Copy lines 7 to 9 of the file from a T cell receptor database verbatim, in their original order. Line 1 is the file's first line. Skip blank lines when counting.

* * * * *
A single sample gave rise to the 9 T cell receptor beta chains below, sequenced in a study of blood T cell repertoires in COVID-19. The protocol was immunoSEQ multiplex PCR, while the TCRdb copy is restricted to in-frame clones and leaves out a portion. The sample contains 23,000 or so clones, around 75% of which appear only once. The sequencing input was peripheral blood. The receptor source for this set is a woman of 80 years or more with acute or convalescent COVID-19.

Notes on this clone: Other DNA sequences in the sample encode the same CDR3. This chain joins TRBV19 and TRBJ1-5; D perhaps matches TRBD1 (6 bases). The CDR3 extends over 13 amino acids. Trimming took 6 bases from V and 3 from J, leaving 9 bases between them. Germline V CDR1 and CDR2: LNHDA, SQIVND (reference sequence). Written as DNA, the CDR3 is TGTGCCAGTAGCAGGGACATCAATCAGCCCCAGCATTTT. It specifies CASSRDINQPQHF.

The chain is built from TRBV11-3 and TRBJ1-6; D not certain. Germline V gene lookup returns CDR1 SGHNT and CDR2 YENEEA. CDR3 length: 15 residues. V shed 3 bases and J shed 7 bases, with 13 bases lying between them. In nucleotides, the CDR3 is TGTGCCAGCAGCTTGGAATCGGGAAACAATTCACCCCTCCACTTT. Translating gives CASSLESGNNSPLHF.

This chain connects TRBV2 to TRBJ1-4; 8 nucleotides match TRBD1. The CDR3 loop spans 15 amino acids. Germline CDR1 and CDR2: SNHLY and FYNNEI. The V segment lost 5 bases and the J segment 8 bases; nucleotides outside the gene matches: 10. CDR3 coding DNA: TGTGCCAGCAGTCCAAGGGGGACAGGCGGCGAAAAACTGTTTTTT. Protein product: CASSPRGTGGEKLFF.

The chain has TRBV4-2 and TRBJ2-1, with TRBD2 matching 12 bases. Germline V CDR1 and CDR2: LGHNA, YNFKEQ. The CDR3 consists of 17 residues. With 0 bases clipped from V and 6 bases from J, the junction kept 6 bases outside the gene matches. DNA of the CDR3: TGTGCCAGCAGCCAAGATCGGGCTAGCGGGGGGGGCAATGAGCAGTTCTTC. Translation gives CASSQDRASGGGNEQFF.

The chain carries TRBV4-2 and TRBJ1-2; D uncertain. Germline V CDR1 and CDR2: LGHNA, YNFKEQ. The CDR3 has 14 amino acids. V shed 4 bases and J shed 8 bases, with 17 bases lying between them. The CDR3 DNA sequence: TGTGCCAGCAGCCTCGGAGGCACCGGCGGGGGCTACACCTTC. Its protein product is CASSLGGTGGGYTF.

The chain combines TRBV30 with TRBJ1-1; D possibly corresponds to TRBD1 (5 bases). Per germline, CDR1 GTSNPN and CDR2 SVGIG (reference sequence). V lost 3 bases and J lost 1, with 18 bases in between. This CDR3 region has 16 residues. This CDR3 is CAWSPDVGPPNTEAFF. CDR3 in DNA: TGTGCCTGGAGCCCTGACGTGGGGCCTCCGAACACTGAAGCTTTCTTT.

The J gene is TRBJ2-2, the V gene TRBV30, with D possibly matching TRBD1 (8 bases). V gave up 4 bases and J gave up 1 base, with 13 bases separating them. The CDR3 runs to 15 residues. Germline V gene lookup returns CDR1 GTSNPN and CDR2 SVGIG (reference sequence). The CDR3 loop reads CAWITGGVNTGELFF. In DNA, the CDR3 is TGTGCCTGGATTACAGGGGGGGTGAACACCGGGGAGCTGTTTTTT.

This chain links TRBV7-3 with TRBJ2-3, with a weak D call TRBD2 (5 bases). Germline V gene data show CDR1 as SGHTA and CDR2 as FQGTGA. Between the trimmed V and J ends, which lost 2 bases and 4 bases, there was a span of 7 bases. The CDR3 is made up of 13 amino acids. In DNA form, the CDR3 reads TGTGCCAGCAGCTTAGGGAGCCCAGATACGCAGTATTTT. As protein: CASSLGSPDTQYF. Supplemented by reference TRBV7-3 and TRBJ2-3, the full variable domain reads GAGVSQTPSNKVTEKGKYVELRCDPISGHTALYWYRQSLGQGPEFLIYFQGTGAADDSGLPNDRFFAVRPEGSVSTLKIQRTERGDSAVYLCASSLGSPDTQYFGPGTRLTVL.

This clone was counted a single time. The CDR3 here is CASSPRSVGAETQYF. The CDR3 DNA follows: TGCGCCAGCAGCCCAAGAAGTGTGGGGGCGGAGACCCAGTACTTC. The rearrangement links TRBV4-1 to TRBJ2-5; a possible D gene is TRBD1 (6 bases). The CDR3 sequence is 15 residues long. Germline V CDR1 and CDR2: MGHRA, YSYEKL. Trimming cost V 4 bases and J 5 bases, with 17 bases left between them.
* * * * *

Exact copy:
The chain combines TRBV30 with TRBJ1-1; D possibly corresponds to TRBD1 (5 bases). Per germline, CDR1 GTSNPN and CDR2 SVGIG (reference sequence). V lost 3 bases and J lost 1, with 18 bases in between. This CDR3 region has 16 residues. This CDR3 is CAWSPDVGPPNTEAFF. CDR3 in DNA: TGTGCCTGGAGCCCTGACGTGGGGCCTCCGAACACTGAAGCTTTCTTT.

The J gene is TRBJ2-2, the V gene TRBV30, with D possibly matching TRBD1 (8 bases). V gave up 4 bases and J gave up 1 base, with 13 bases separating them. The CDR3 runs to 15 residues. Germline V gene lookup returns CDR1 GTSNPN and CDR2 SVGIG (reference sequence). The CDR3 loop reads CAWITGGVNTGELFF. In DNA, the CDR3 is TGTGCCTGGATTACAGGGGGGGTGAACACCGGGGAGCTGTTTTTT.

This chain links TRBV7-3 with TRBJ2-3, with a weak D call TRBD2 (5 bases). Germline V gene data show CDR1 as SGHTA and CDR2 as FQGTGA. Between the trimmed V and J ends, which lost 2 bases and 4 bases, there was a span of 7 bases. The CDR3 is made up of 13 amino acids. In DNA form, the CDR3 reads TGTGCCAGCAGCTTAGGGAGCCCAGATACGCAGTATTTT. As protein: CASSLGSPDTQYF. Supplemented by reference TRBV7-3 and TRBJ2-3, the full variable domain reads GAGVSQTPSNKVTEKGKYVELRCDPISGHTALYWYRQSLGQGPEFLIYFQGTGAADDSGLPNDRFFAVRPEGSVSTLKIQRTERGDSAVYLCASSLGSPDTQYFGPGTRLTVL.